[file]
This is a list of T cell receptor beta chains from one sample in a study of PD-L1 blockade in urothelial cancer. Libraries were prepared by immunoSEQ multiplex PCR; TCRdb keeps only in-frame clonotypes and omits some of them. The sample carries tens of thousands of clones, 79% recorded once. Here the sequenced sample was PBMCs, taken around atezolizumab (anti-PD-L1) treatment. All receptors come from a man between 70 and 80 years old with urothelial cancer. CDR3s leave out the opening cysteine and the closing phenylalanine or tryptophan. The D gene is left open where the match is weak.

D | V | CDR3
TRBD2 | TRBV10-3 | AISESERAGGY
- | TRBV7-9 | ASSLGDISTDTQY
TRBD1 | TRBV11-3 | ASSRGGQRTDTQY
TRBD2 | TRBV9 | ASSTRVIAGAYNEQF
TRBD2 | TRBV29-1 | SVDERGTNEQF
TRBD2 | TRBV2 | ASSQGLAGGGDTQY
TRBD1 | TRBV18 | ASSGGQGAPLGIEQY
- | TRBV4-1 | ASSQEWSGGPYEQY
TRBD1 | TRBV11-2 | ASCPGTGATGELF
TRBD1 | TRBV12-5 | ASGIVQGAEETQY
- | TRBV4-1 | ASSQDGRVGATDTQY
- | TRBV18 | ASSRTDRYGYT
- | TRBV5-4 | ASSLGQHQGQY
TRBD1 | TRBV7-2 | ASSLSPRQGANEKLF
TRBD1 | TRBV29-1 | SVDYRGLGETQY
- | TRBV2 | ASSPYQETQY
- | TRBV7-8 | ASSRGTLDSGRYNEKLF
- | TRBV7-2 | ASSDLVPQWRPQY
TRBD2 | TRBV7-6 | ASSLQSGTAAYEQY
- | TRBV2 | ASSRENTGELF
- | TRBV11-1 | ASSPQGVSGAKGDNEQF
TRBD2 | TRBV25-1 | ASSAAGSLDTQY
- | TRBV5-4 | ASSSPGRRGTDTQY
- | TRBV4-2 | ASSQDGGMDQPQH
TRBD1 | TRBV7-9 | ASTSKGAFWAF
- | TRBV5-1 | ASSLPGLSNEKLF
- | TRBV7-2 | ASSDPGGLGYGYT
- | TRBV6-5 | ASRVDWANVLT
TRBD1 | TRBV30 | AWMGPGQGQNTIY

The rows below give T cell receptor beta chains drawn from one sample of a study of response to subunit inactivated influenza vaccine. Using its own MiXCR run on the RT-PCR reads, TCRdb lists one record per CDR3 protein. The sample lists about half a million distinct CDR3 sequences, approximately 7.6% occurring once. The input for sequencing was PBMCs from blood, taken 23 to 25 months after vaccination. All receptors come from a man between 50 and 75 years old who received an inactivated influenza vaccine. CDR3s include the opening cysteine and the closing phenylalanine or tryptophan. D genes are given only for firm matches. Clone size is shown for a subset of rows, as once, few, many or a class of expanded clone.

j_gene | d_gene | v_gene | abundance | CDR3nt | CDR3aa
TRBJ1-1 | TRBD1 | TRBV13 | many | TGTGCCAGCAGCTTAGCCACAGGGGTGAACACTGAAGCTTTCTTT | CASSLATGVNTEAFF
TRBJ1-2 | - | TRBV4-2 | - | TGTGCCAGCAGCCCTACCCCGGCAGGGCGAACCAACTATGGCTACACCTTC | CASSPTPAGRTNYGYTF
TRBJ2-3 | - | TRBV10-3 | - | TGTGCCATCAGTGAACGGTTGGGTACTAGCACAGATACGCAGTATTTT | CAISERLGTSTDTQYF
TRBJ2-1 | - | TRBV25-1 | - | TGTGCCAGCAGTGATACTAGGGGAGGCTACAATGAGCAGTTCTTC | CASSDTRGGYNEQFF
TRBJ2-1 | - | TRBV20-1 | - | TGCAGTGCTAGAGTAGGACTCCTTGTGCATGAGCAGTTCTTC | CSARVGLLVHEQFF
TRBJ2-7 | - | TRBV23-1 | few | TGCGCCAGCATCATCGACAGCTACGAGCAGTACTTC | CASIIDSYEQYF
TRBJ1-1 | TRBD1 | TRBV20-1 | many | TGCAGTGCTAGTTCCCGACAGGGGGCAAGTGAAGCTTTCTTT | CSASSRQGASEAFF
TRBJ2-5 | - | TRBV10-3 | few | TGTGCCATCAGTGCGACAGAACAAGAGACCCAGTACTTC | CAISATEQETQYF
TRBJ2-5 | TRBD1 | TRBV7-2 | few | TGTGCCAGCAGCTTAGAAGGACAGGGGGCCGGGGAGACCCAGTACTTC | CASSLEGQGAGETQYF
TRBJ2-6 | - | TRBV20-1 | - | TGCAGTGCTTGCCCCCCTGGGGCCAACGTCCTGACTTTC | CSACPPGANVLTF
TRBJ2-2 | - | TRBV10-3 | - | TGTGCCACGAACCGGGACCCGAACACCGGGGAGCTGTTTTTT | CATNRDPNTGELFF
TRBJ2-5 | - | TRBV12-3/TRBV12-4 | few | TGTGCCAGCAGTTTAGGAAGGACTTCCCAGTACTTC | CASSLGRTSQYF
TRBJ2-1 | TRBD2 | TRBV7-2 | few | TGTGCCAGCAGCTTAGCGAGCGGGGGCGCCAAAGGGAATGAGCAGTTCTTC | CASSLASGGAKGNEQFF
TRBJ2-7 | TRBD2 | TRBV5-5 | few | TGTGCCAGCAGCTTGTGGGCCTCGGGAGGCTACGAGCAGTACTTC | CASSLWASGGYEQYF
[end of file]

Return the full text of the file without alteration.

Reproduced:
This is a list of T cell receptor beta chains from one sample in a study of PD-L1 blockade in urothelial cancer. Libraries were prepared by immunoSEQ multiplex PCR; TCRdb keeps only in-frame clonotypes and omits some of them. The sample carries tens of thousands of clones, 79% recorded once. Here the sequenced sample was PBMCs, taken around atezolizumab (anti-PD-L1) treatment. All receptors come from a man between 70 and 80 years old with urothelial cancer. CDR3s leave out the opening cysteine and the closing phenylalanine or tryptophan. The D gene is left open where the match is weak.

D | V | CDR3
TRBD2 | TRBV10-3 | AISESERAGGY
- | TRBV7-9 | ASSLGDISTDTQY
TRBD1 | TRBV11-3 | ASSRGGQRTDTQY
TRBD2 | TRBV9 | ASSTRVIAGAYNEQF
TRBD2 | TRBV29-1 | SVDERGTNEQF
TRBD2 | TRBV2 | ASSQGLAGGGDTQY
TRBD1 | TRBV18 | ASSGGQGAPLGIEQY
- | TRBV4-1 | ASSQEWSGGPYEQY
TRBD1 | TRBV11-2 | ASCPGTGATGELF
TRBD1 | TRBV12-5 | ASGIVQGAEETQY
- | TRBV4-1 | ASSQDGRVGATDTQY
- | TRBV18 | ASSRTDRYGYT
- | TRBV5-4 | ASSLGQHQGQY
TRBD1 | TRBV7-2 | ASSLSPRQGANEKLF
TRBD1 | TRBV29-1 | SVDYRGLGETQY
- | TRBV2 | ASSPYQETQY
- | TRBV7-8 | ASSRGTLDSGRYNEKLF
- | TRBV7-2 | ASSDLVPQWRPQY
TRBD2 | TRBV7-6 | ASSLQSGTAAYEQY
- | TRBV2 | ASSRENTGELF
- | TRBV11-1 | ASSPQGVSGAKGDNEQF
TRBD2 | TRBV25-1 | ASSAAGSLDTQY
- | TRBV5-4 | ASSSPGRRGTDTQY
- | TRBV4-2 | ASSQDGGMDQPQH
TRBD1 | TRBV7-9 | ASTSKGAFWAF
- | TRBV5-1 | ASSLPGLSNEKLF
- | TRBV7-2 | ASSDPGGLGYGYT
- | TRBV6-5 | ASRVDWANVLT
TRBD1 | TRBV30 | AWMGPGQGQNTIY

The rows below give T cell receptor beta chains drawn from one sample of a study of response to subunit inactivated influenza vaccine. Using its own MiXCR run on the RT-PCR reads, TCRdb lists one record per CDR3 protein. The sample lists about half a million distinct CDR3 sequences, approximately 7.6% occurring once. The input for sequencing was PBMCs from blood, taken 23 to 25 months after vaccination. All receptors come from a man between 50 and 75 years old who received an inactivated influenza vaccine. CDR3s include the opening cysteine and the closing phenylalanine or tryptophan. D genes are given only for firm matches. Clone size is shown for a subset of rows, as once, few, many or a class of expanded clone.

j_gene | d_gene | v_gene | abundance | CDR3nt | CDR3aa
TRBJ1-1 | TRBD1 | TRBV13 | many | TGTGCCAGCAGCTTAGCCACAGGGGTGAACACTGAAGCTTTCTTT | CASSLATGVNTEAFF
TRBJ1-2 | - | TRBV4-2 | - | TGTGCCAGCAGCCCTACCCCGGCAGGGCGAACCAACTATGGCTACACCTTC | CASSPTPAGRTNYGYTF
TRBJ2-3 | - | TRBV10-3 | - | TGTGCCATCAGTGAACGGTTGGGTACTAGCACAGATACGCAGTATTTT | CAISERLGTSTDTQYF
TRBJ2-1 | - | TRBV25-1 | - | TGTGCCAGCAGTGATACTAGGGGAGGCTACAATGAGCAGTTCTTC | CASSDTRGGYNEQFF
TRBJ2-1 | - | TRBV20-1 | - | TGCAGTGCTAGAGTAGGACTCCTTGTGCATGAGCAGTTCTTC | CSARVGLLVHEQFF
TRBJ2-7 | - | TRBV23-1 | few | TGCGCCAGCATCATCGACAGCTACGAGCAGTACTTC | CASIIDSYEQYF
TRBJ1-1 | TRBD1 | TRBV20-1 | many | TGCAGTGCTAGTTCCCGACAGGGGGCAAGTGAAGCTTTCTTT | CSASSRQGASEAFF
TRBJ2-5 | - | TRBV10-3 | few | TGTGCCATCAGTGCGACAGAACAAGAGACCCAGTACTTC | CAISATEQETQYF
TRBJ2-5 | TRBD1 | TRBV7-2 | few | TGTGCCAGCAGCTTAGAAGGACAGGGGGCCGGGGAGACCCAGTACTTC | CASSLEGQGAGETQYF
TRBJ2-6 | - | TRBV20-1 | - | TGCAGTGCTTGCCCCCCTGGGGCCAACGTCCTGACTTTC | CSACPPGANVLTF
TRBJ2-2 | - | TRBV10-3 | - | TGTGCCACGAACCGGGACCCGAACACCGGGGAGCTGTTTTTT | CATNRDPNTGELFF
TRBJ2-5 | - | TRBV12-3/TRBV12-4 | few | TGTGCCAGCAGTTTAGGAAGGACTTCCCAGTACTTC | CASSLGRTSQYF
TRBJ2-1 | TRBD2 | TRBV7-2 | few | TGTGCCAGCAGCTTAGCGAGCGGGGGCGCCAAAGGGAATGAGCAGTTCTTC | CASSLASGGAKGNEQFF
TRBJ2-7 | TRBD2 | TRBV5-5 | few | TGTGCCAGCAGCTTGTGGGCCTCGGGAGGCTACGAGCAGTACTTC | CASSLWASGGYEQYF